I believe that, for the most part, it is experience, and not theory, that breeds conviction. It is one thing to talk about God and His love and power; it is quite another thing to encounter and experience the Living God.
The Jesus-story has always been about this. Knowing Scripture is good, but it is far from enough. Because Scripture is intended to bring us into a living, knowing and being-known relationship with God. What people need is the real presence of God, not a theory or doctrine about it. Things like God's love, grace, and mercy are essentially experiential realities of the God who is with us, not just theoretical postulates. We are told that the Spirit deluges our hearts with these things (Rom. 5:5 - hope does not put us to shame, because God’s love has been poured out into our hearts through the Holy Spirit,who has been given to us).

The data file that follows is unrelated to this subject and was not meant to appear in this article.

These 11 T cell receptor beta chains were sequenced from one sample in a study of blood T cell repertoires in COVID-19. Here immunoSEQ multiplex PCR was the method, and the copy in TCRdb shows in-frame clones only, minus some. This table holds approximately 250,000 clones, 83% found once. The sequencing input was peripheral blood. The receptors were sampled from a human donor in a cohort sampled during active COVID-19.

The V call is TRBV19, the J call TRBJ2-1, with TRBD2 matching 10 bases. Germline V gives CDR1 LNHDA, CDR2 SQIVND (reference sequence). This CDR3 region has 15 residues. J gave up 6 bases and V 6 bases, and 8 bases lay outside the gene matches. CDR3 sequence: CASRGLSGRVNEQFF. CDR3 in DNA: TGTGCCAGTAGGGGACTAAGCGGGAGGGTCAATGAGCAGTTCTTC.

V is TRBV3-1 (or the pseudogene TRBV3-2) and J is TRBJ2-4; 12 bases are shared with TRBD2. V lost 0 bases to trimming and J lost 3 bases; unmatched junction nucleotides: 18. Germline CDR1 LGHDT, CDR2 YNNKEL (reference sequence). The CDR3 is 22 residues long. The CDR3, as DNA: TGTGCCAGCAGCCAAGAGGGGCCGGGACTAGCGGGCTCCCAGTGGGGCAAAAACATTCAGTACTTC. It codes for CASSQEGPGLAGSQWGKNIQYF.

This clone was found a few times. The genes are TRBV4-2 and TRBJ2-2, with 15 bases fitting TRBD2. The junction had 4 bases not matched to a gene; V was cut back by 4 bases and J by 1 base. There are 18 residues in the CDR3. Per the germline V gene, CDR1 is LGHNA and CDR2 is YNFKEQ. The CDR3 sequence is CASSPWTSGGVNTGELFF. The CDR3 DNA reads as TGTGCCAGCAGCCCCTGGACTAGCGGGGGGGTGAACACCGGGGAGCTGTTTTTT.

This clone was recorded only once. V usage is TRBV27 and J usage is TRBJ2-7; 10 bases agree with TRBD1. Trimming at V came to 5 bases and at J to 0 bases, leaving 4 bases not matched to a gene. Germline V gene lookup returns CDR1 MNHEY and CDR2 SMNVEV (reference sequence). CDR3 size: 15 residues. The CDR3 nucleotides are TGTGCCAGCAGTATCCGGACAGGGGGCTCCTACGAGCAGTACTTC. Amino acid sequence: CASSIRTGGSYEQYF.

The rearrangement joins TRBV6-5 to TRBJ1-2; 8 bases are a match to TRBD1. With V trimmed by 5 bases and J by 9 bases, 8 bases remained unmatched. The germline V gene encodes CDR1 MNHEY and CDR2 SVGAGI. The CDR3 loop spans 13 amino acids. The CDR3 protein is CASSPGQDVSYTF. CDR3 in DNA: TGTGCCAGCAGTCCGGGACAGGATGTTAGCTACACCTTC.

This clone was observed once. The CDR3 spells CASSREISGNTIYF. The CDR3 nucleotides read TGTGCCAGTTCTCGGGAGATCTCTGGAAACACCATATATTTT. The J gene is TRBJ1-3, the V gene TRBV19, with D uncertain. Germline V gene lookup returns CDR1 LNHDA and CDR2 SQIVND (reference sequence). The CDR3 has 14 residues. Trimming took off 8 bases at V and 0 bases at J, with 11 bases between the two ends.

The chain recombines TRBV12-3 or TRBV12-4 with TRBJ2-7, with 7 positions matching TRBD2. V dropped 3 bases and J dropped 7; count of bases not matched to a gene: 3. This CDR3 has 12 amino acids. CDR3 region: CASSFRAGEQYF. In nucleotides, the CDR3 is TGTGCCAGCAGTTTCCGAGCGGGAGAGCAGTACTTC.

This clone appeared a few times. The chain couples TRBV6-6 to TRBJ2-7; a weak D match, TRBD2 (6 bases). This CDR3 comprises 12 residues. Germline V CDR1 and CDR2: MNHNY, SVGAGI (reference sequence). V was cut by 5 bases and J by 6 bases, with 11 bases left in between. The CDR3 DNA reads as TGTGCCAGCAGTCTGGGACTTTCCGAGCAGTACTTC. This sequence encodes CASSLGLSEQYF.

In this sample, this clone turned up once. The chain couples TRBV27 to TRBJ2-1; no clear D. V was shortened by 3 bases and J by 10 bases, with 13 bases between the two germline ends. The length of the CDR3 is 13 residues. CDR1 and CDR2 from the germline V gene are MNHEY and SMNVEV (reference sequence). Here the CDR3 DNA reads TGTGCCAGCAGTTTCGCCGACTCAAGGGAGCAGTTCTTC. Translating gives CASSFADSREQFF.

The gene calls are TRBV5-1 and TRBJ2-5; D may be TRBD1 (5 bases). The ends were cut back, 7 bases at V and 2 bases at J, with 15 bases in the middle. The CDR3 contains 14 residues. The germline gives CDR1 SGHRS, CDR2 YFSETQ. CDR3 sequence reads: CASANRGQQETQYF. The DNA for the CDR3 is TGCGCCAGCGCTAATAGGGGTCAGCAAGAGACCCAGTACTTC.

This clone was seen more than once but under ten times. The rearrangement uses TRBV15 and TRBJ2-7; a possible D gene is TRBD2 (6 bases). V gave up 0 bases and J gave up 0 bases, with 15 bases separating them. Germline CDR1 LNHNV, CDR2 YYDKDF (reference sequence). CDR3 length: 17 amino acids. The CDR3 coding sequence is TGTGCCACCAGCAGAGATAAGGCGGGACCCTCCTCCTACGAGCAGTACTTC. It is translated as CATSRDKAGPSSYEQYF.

Seek God today, in prayer. Pray in the dwelling place of His presence. Expect God.
Friday, October 25, 2013
If you live in the NYC area and want to learn about spiritual formation and the Presence-Driven Church, I'll be teaching a conference on these things Nov. 1-2.
|Worship at our Women's Conference|
Over the years I have been familiar with some "seeker-friendly" churches that asked their people not too get too emotional during worship and do things like raise their hands in praise. How silly - right? Here's why, from James MacDonald's Vertical Church: